As well as talking about North Korea, still going forward with the idea of a summit in June. But again, the president making the point he made last week in Mar-a-Lago meeting with Japanese Prime Minister Shinzo Abe that he would walk away from a summit, walk away from a deal if they could not broker something. He said in the most explicit terms yet, Wolf, asked about what his definition of what denuclearization was, he says this, "It means they get rid of the nukes." So quite blunt there. It means they get rid of the nukes. We'll see if that happens after the meeting.

Quite a bit of news in this meeting, in this press conference here, Wolf, in the East Room. Now the president is going on to meet with his defense secretary, and of course that big state dinner tonight here at the White House -- Wolf?

BLITZER: And tomorrow, President Macron will address a joint meeting of the United States Congress.

Jim Sciutto, the deal that President Macron put forward is to keep the Iran nuclear deal in place, prevent Iran, at least until 2025, from getting nuclear weapons. But then to expand it. He wants a new deal with Iran. No nuclear weapons for Iran ever, long range, end their ballistic missile program, which threatens the region, and end their involvement in Yemen, Syria and Lebanon. That's the proposal that President Macron put forward. Why would the Iranians accept a new deal?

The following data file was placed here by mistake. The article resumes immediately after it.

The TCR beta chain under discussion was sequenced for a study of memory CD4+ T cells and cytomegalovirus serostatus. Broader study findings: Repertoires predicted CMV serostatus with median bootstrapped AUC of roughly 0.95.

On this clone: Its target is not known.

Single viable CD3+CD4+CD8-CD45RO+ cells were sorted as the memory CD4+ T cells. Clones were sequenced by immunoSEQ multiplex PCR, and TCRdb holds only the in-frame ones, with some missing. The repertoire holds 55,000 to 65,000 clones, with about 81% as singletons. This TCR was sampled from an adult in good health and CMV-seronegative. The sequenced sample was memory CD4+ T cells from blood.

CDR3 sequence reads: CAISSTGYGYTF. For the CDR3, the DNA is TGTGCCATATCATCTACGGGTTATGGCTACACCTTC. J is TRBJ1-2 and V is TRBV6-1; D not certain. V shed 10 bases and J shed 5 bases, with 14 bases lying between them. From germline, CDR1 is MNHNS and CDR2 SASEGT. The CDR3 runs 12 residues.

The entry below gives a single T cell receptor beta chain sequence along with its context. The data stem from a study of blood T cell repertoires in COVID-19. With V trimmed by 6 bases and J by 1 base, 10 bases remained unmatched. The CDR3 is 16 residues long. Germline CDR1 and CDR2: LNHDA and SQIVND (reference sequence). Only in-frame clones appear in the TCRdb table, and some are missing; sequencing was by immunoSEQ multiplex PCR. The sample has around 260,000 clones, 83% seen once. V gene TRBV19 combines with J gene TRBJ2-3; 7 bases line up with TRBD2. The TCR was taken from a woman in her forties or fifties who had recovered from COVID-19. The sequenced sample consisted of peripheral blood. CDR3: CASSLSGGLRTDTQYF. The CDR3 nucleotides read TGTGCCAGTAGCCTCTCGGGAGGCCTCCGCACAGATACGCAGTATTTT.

JIM SCIUTTO, CNN CHIEF NATIONAL SECURITY CORRESPONDENT: That's a fair question because this may be more about managing the president's expectations and addressing the president's concerns than -- and Robert made this point as well -- creating a new agreement. His key criticisms and other criticisms of this deal have been it's got a sunset clause. It ends after a certain amount of time. It does not address their missile ballistics program and it does not address their other stabilizing activities in the region, Syria and elsewhere. Macron laying that out as part of the four pillars, as he called it, trying to find a structure that satisfies the president's concerns there. Now, the question is, if China, Russia, Iran, if they're not actually at the table, and this is an agreement between the U.S. and its European partners there, what is the actual accountability of that deal? And is it more about giving the president, the ability to say, I improved a deal I have always criticized, as opposed to renegotiating the deal. It's a fair question. We don't now.